Rhetorical Analysis Essay On The Scarlet Letter

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The Scarlet Letter In a time where evil was believed to lurk amongst the puritan colonies, Nathaniel Hawthorne, Author of “The Scarlet Letter” discusses religious mind sets and prosecutions of the convicted sinners. The depth and complexities discussed in this historical fiction fulfills William Faulkner’s definition of a writer’s purpose. The writer has a responsibility which through Hester he shows the intensity of her experiences that she endeavored. William Faulkner delivered a classic speech upon receiving the Nobel Prize in Literature. Faulkner’s perspective on a writer’s responsibility should portray “love and honor and pity and pride and sacrifice”. Writing should come from the heart and not “of the glands”. He believes that the…show more content…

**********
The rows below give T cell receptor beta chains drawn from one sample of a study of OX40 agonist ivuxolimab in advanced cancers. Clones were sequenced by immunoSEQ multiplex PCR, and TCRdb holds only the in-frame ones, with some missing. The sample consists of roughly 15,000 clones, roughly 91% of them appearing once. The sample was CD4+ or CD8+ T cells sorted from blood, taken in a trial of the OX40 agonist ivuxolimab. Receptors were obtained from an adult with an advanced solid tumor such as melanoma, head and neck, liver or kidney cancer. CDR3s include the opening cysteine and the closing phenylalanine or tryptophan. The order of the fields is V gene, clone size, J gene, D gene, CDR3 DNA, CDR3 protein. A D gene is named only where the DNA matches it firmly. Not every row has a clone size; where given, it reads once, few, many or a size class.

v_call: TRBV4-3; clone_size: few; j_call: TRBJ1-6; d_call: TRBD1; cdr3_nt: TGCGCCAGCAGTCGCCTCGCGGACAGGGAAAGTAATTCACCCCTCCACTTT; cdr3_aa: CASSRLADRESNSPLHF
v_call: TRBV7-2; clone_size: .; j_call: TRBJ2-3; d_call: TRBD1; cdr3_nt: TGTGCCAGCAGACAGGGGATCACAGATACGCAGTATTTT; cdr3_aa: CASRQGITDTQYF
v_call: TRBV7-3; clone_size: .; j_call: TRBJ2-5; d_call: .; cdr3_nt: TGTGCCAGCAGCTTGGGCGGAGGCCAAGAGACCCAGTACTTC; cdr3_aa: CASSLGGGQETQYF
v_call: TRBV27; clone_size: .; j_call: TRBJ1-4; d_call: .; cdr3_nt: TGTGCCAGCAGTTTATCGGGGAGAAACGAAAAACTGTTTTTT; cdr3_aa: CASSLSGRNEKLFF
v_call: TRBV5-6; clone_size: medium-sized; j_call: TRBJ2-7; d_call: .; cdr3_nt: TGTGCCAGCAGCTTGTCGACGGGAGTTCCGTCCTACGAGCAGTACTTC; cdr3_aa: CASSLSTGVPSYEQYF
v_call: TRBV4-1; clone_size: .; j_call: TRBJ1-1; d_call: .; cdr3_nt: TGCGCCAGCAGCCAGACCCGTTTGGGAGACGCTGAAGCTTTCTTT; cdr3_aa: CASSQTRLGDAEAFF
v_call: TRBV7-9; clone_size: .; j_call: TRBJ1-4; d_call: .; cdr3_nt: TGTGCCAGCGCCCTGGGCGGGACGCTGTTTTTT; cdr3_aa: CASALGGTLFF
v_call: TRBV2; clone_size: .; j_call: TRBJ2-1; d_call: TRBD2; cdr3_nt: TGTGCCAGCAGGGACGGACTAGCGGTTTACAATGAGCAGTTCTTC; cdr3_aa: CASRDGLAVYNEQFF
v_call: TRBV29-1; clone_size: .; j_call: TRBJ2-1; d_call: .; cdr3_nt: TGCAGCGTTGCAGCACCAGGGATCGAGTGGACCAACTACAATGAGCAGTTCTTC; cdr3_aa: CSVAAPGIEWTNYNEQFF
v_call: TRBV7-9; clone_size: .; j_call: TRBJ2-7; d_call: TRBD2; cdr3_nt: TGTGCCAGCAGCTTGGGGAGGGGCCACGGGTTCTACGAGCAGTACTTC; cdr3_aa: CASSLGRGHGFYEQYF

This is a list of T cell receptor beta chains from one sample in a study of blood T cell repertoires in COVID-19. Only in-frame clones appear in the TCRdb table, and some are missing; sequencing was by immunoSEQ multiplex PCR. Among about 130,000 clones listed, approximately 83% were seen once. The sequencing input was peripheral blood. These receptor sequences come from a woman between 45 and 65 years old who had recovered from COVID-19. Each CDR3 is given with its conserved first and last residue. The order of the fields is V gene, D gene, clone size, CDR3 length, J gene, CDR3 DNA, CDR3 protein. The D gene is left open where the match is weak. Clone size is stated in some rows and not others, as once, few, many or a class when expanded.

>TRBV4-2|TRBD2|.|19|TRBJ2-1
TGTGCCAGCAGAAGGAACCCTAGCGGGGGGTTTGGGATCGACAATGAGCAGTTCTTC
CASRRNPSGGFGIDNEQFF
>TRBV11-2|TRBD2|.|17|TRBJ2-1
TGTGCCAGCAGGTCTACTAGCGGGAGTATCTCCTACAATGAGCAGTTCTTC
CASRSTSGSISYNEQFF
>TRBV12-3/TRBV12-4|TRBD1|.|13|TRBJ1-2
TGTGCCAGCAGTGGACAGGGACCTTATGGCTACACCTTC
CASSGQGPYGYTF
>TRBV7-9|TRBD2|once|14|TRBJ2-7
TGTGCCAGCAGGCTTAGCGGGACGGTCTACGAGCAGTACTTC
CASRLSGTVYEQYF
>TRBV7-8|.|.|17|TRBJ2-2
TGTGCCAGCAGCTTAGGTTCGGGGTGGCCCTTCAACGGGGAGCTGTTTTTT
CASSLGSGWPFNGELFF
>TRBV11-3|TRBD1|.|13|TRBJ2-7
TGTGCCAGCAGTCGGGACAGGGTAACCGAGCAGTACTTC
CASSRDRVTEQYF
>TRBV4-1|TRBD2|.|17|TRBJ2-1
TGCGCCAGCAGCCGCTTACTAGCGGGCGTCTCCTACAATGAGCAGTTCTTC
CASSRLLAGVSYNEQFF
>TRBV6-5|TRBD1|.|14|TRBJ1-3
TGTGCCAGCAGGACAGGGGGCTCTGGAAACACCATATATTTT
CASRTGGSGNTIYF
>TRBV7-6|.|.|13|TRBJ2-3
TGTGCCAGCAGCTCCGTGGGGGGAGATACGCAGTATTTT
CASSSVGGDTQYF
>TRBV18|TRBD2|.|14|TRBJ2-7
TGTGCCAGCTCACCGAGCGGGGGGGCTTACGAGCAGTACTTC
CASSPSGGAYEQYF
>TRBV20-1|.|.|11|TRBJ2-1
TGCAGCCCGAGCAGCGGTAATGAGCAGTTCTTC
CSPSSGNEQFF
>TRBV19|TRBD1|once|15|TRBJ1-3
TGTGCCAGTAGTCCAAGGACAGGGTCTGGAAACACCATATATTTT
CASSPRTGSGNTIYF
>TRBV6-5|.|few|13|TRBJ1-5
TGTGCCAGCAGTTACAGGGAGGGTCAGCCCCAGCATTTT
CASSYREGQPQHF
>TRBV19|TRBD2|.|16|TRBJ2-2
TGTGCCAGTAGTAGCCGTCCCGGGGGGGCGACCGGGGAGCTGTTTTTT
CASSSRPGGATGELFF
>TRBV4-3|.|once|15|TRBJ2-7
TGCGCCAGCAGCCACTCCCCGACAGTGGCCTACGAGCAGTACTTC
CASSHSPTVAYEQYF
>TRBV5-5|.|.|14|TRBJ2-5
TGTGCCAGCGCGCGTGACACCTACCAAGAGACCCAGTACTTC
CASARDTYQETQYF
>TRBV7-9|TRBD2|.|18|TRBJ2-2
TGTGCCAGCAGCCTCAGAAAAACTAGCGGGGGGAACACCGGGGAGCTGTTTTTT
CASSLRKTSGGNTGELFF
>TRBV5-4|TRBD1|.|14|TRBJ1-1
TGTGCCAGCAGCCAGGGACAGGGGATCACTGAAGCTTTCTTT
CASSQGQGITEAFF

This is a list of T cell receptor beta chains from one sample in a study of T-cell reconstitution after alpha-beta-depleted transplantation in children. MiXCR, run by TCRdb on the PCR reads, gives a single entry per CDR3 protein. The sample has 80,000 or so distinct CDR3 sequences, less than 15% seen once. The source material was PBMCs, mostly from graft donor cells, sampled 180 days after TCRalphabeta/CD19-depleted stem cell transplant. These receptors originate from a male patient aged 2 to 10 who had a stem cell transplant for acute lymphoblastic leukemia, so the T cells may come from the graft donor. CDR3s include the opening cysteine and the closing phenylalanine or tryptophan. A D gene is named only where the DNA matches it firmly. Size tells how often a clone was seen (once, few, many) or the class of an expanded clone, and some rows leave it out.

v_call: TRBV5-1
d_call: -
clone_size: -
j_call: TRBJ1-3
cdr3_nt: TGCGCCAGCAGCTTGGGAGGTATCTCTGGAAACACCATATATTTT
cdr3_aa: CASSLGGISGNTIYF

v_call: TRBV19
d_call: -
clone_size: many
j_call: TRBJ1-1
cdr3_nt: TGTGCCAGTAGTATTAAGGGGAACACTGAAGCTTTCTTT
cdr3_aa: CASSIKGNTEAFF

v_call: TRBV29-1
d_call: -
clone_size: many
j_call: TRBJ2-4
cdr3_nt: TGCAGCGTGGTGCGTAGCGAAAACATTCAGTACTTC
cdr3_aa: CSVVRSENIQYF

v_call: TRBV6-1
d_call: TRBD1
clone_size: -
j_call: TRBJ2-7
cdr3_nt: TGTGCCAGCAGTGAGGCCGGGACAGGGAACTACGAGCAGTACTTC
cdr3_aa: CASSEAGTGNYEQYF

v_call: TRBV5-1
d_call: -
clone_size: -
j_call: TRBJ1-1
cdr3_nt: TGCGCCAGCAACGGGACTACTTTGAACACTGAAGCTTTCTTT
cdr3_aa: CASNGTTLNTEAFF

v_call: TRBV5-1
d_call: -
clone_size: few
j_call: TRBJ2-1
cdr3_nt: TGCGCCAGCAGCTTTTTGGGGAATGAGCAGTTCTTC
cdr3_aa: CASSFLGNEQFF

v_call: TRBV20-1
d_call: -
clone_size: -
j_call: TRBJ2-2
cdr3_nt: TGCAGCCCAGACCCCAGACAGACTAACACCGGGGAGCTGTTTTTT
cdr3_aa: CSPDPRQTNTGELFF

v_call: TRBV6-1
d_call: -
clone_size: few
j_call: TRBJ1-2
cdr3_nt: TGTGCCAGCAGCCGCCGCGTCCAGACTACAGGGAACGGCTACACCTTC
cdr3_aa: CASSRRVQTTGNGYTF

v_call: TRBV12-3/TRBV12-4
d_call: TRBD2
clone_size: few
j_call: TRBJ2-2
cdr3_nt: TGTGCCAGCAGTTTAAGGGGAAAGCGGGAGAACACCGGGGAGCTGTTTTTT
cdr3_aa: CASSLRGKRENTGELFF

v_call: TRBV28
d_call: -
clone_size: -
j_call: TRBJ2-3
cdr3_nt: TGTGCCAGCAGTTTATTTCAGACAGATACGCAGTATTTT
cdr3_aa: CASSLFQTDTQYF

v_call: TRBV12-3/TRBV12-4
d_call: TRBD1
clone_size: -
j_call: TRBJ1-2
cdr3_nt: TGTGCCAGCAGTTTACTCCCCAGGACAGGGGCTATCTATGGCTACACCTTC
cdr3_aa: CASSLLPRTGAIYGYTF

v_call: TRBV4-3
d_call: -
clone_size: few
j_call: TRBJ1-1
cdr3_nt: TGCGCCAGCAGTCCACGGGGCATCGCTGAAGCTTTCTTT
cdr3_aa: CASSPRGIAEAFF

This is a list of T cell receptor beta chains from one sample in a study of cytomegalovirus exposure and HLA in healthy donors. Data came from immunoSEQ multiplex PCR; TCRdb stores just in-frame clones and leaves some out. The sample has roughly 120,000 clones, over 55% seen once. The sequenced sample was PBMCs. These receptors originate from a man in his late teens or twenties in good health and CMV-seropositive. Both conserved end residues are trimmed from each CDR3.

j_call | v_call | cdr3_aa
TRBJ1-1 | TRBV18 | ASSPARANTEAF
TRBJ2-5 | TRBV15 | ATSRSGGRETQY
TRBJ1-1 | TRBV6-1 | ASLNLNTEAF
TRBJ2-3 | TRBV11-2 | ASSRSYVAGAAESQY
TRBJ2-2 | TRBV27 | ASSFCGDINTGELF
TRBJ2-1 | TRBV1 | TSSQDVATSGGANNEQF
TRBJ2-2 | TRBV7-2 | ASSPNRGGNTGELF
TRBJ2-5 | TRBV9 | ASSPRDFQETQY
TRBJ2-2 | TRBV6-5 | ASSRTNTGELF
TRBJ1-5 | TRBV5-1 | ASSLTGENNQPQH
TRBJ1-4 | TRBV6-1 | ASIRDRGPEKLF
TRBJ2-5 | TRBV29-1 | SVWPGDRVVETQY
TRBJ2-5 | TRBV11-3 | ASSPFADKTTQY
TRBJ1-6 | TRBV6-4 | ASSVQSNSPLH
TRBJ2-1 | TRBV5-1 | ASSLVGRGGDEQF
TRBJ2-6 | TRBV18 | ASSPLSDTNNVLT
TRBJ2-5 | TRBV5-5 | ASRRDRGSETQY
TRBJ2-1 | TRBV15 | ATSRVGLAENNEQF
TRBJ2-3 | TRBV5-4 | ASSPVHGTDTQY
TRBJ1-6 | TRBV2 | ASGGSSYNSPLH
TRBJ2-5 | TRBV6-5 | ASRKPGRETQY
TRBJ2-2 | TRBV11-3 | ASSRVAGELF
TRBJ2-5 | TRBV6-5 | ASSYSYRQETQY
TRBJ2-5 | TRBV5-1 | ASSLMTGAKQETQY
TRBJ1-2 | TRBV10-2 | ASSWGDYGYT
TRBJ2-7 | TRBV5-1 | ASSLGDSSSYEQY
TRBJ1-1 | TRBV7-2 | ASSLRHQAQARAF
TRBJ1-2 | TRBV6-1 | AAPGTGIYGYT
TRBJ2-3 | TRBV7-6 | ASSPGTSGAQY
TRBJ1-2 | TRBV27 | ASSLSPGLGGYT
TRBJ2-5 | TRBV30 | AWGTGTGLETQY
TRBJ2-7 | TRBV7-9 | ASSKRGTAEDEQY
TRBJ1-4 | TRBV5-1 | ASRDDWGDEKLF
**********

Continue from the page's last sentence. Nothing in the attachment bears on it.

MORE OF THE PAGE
There is a love that Hester has for Dimmsdale in which she keeps his secret to herself. Dimmsdale’s secret that could not only ruin him but put him into a life full of infamy. She has great strength in which she states “I will not speak!”, and takes on his punishment, shame, and suffering onto herself. Hester portrays strength and love because she could have easily confessed her lovers name and have him share her shame and misfortune of the sin committed. It takes real love to take the punishment upon her. Hester could have given pearl and herself a better life and a life without infamy of the scarlet letter depict on her bosom. She shows strength in which she followed through and continued to her word by not speaking his name. A weak individual would have easily given up and taken the easy way out by revealing there “fellow sinner”. Nathaniel Hawthorne fulfills the writer’s principle through Hester and Pearl’s intricacy of religious mentality. The hardships portrayed throughout this novel exhibits William Faulkner’s definition of a writers duty, the complexities and depth of the human spirit. The importance of this matter is to attain the writer’s obligation that Faulkner addresses in his speech. According to Faulkner, this is “worth writing about” and “worth the agony and
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